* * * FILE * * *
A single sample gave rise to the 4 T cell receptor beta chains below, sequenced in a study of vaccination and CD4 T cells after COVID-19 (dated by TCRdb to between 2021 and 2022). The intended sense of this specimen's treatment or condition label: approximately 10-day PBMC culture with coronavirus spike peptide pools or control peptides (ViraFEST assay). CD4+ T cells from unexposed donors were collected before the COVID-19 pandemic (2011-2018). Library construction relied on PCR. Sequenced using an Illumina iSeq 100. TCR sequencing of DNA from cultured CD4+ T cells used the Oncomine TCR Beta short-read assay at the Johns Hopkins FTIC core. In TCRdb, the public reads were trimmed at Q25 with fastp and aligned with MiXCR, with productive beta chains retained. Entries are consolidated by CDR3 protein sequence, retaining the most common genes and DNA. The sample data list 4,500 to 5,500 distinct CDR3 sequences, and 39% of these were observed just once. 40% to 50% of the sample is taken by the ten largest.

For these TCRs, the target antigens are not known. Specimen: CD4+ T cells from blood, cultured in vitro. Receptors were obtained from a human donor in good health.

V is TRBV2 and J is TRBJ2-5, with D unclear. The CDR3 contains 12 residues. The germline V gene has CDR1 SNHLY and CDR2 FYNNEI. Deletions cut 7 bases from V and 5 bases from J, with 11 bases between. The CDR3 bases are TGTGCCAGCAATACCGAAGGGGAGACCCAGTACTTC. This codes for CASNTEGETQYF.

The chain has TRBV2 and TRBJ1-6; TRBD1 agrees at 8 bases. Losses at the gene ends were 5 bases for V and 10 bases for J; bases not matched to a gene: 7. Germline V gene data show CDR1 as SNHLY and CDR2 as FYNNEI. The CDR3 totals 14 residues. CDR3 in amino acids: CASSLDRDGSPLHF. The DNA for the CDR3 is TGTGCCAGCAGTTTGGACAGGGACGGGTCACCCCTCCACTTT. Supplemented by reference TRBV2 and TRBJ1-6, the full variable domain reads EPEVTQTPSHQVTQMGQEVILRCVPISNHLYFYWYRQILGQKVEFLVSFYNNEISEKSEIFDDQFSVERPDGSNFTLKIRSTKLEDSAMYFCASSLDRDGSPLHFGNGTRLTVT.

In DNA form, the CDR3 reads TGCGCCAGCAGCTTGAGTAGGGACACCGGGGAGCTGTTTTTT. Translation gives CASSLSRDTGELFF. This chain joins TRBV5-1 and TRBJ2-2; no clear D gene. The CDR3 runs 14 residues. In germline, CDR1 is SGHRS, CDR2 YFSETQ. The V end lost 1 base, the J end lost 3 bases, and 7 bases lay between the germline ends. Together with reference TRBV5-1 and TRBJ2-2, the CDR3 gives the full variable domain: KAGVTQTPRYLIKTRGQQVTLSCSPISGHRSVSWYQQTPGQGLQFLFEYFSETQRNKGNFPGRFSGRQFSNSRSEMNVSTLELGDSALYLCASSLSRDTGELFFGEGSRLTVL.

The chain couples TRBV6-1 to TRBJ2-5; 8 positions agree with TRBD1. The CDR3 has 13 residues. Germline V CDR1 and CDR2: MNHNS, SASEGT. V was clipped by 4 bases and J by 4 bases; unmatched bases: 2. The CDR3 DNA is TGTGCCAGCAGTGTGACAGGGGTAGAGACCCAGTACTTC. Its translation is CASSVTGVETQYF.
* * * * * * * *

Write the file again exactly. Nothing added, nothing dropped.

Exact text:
A single sample gave rise to the 4 T cell receptor beta chains below, sequenced in a study of vaccination and CD4 T cells after COVID-19 (dated by TCRdb to between 2021 and 2022). The intended sense of this specimen's treatment or condition label: approximately 10-day PBMC culture with coronavirus spike peptide pools or control peptides (ViraFEST assay). CD4+ T cells from unexposed donors were collected before the COVID-19 pandemic (2011-2018). Library construction relied on PCR. Sequenced using an Illumina iSeq 100. TCR sequencing of DNA from cultured CD4+ T cells used the Oncomine TCR Beta short-read assay at the Johns Hopkins FTIC core. In TCRdb, the public reads were trimmed at Q25 with fastp and aligned with MiXCR, with productive beta chains retained. Entries are consolidated by CDR3 protein sequence, retaining the most common genes and DNA. The sample data list 4,500 to 5,500 distinct CDR3 sequences, and 39% of these were observed just once. 40% to 50% of the sample is taken by the ten largest.

For these TCRs, the target antigens are not known. Specimen: CD4+ T cells from blood, cultured in vitro. Receptors were obtained from a human donor in good health.

V is TRBV2 and J is TRBJ2-5, with D unclear. The CDR3 contains 12 residues. The germline V gene has CDR1 SNHLY and CDR2 FYNNEI. Deletions cut 7 bases from V and 5 bases from J, with 11 bases between. The CDR3 bases are TGTGCCAGCAATACCGAAGGGGAGACCCAGTACTTC. This codes for CASNTEGETQYF.

The chain has TRBV2 and TRBJ1-6; TRBD1 agrees at 8 bases. Losses at the gene ends were 5 bases for V and 10 bases for J; bases not matched to a gene: 7. Germline V gene data show CDR1 as SNHLY and CDR2 as FYNNEI. The CDR3 totals 14 residues. CDR3 in amino acids: CASSLDRDGSPLHF. The DNA for the CDR3 is TGTGCCAGCAGTTTGGACAGGGACGGGTCACCCCTCCACTTT. Supplemented by reference TRBV2 and TRBJ1-6, the full variable domain reads EPEVTQTPSHQVTQMGQEVILRCVPISNHLYFYWYRQILGQKVEFLVSFYNNEISEKSEIFDDQFSVERPDGSNFTLKIRSTKLEDSAMYFCASSLDRDGSPLHFGNGTRLTVT.

In DNA form, the CDR3 reads TGCGCCAGCAGCTTGAGTAGGGACACCGGGGAGCTGTTTTTT. Translation gives CASSLSRDTGELFF. This chain joins TRBV5-1 and TRBJ2-2; no clear D gene. The CDR3 runs 14 residues. In germline, CDR1 is SGHRS, CDR2 YFSETQ. The V end lost 1 base, the J end lost 3 bases, and 7 bases lay between the germline ends. Together with reference TRBV5-1 and TRBJ2-2, the CDR3 gives the full variable domain: KAGVTQTPRYLIKTRGQQVTLSCSPISGHRSVSWYQQTPGQGLQFLFEYFSETQRNKGNFPGRFSGRQFSNSRSEMNVSTLELGDSALYLCASSLSRDTGELFFGEGSRLTVL.

The chain couples TRBV6-1 to TRBJ2-5; 8 positions agree with TRBD1. The CDR3 has 13 residues. Germline V CDR1 and CDR2: MNHNS, SASEGT. V was clipped by 4 bases and J by 4 bases; unmatched bases: 2. The CDR3 DNA is TGTGCCAGCAGTGTGACAGGGGTAGAGACCCAGTACTTC. Its translation is CASSVTGVETQYF.